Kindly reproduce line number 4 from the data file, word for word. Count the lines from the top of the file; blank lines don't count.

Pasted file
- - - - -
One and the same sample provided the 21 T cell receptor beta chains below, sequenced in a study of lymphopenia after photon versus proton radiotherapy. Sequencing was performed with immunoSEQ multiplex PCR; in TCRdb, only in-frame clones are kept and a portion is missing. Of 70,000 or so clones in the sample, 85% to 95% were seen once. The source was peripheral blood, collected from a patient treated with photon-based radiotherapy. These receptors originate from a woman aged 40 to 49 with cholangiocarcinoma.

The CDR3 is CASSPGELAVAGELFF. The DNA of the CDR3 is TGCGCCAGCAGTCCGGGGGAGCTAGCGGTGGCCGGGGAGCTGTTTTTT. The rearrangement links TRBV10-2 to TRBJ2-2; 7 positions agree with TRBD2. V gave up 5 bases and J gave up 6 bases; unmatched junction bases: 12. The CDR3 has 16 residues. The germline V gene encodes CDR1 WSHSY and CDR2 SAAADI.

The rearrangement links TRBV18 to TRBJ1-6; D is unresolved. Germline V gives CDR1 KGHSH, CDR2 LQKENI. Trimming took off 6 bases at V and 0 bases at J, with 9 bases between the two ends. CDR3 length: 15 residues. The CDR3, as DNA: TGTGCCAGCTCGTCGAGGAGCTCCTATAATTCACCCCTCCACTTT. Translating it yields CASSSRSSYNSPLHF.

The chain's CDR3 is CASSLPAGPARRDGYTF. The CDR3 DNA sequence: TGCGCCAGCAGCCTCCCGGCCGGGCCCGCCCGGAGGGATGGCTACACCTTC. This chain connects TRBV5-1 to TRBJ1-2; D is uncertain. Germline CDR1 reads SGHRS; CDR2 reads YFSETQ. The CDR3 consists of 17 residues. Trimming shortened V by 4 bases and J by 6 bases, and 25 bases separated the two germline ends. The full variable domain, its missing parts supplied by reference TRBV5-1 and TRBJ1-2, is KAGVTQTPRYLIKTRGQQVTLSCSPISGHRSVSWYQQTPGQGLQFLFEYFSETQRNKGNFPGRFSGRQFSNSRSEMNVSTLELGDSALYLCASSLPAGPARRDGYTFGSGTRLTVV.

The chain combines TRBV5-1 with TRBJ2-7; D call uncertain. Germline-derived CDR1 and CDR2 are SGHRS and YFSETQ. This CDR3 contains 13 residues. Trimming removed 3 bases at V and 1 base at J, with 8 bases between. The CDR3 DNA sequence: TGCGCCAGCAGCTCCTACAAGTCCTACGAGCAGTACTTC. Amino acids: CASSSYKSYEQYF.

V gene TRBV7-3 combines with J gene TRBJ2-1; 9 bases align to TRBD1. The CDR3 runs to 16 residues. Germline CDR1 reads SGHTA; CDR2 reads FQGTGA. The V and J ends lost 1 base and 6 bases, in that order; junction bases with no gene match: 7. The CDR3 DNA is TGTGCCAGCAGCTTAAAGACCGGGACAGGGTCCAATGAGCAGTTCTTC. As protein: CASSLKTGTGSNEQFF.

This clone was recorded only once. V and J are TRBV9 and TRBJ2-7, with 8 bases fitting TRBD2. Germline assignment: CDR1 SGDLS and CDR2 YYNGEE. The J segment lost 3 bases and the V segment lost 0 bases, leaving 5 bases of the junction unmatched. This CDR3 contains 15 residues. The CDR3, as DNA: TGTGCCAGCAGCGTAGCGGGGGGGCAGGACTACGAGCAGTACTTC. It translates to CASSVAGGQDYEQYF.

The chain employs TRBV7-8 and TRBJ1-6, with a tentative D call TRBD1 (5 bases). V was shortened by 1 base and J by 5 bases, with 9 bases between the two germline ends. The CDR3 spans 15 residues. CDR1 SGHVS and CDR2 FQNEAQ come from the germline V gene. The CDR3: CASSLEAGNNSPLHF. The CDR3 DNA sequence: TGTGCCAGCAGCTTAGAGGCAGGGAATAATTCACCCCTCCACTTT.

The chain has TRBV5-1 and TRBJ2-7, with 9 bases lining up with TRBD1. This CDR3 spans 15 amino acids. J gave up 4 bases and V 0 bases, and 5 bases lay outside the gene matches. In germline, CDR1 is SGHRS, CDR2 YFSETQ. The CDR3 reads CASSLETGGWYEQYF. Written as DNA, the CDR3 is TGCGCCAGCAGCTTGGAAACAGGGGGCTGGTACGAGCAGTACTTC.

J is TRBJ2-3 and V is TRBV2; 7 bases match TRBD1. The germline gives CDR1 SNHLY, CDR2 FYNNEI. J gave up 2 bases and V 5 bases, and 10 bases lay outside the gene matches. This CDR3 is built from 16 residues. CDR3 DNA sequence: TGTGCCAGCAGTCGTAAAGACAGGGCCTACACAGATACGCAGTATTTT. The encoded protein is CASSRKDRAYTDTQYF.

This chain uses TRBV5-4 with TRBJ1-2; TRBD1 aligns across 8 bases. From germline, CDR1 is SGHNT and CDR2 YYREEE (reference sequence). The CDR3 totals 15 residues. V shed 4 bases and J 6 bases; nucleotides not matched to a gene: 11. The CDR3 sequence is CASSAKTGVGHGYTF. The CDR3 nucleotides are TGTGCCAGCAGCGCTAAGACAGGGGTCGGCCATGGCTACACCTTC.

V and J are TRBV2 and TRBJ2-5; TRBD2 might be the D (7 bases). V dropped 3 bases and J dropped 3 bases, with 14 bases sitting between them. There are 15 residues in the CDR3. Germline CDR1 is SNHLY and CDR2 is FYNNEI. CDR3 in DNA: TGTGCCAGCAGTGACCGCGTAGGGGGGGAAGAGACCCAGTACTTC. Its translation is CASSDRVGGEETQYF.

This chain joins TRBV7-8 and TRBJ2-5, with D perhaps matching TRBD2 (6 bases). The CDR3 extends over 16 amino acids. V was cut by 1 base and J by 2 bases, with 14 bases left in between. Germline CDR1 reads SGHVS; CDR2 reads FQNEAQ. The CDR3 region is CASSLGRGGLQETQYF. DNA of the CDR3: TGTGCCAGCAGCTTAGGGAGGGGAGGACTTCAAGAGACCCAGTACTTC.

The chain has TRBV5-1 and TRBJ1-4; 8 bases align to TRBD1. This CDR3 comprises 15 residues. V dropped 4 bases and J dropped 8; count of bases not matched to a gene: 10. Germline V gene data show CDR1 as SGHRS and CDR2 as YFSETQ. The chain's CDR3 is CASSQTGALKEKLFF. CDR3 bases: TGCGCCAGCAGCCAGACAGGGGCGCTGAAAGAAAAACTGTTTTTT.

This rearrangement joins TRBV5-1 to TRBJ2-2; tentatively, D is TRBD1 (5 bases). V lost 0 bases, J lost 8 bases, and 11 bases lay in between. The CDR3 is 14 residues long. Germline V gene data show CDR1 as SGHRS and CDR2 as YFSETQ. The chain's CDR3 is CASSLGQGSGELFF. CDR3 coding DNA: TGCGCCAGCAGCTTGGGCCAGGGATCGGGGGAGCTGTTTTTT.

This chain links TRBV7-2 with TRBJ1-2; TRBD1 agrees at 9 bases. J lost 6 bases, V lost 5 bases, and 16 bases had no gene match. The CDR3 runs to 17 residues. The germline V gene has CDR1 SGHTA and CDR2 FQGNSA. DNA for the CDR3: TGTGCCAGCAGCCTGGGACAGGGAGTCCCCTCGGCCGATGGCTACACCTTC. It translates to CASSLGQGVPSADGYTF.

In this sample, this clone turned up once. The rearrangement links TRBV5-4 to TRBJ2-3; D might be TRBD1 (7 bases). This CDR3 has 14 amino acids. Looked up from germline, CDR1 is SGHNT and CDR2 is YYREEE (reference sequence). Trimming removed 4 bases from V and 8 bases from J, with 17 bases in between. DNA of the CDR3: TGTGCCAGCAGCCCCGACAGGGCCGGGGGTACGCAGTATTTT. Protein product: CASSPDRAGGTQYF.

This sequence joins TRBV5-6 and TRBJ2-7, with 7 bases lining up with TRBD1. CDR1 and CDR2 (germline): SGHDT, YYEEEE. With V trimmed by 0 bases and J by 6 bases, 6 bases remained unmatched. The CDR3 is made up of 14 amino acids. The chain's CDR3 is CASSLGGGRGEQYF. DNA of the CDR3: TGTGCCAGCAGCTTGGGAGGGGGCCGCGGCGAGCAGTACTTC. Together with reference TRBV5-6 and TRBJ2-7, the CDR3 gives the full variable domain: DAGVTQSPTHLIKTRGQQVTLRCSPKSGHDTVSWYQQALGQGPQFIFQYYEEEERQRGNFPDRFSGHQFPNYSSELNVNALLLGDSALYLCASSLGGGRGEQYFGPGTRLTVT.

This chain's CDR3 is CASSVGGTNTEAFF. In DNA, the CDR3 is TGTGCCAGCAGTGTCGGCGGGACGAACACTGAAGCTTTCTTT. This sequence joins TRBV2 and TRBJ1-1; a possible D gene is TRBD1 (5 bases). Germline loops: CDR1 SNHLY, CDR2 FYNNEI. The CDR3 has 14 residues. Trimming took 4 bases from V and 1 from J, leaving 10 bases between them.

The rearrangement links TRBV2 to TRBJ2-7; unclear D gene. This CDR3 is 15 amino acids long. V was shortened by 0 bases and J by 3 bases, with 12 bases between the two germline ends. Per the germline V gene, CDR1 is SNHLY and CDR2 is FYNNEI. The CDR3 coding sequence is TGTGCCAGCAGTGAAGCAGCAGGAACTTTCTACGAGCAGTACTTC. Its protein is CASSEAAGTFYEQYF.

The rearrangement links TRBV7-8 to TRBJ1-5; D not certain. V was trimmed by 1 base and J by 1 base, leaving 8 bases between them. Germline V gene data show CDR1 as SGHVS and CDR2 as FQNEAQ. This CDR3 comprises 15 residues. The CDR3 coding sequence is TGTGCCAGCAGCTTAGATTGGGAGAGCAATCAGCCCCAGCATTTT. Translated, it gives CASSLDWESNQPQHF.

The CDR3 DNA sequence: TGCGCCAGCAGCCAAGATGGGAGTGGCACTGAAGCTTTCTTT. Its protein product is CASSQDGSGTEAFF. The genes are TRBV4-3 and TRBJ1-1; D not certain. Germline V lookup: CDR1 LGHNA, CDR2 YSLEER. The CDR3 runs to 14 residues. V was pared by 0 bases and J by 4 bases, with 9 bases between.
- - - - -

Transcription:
The chain's CDR3 is CASSLPAGPARRDGYTF. The CDR3 DNA sequence: TGCGCCAGCAGCCTCCCGGCCGGGCCCGCCCGGAGGGATGGCTACACCTTC. This chain connects TRBV5-1 to TRBJ1-2; D is uncertain. Germline CDR1 reads SGHRS; CDR2 reads YFSETQ. The CDR3 consists of 17 residues. Trimming shortened V by 4 bases and J by 6 bases, and 25 bases separated the two germline ends. The full variable domain, its missing parts supplied by reference TRBV5-1 and TRBJ1-2, is KAGVTQTPRYLIKTRGQQVTLSCSPISGHRSVSWYQQTPGQGLQFLFEYFSETQRNKGNFPGRFSGRQFSNSRSEMNVSTLELGDSALYLCASSLPAGPARRDGYTFGSGTRLTVV.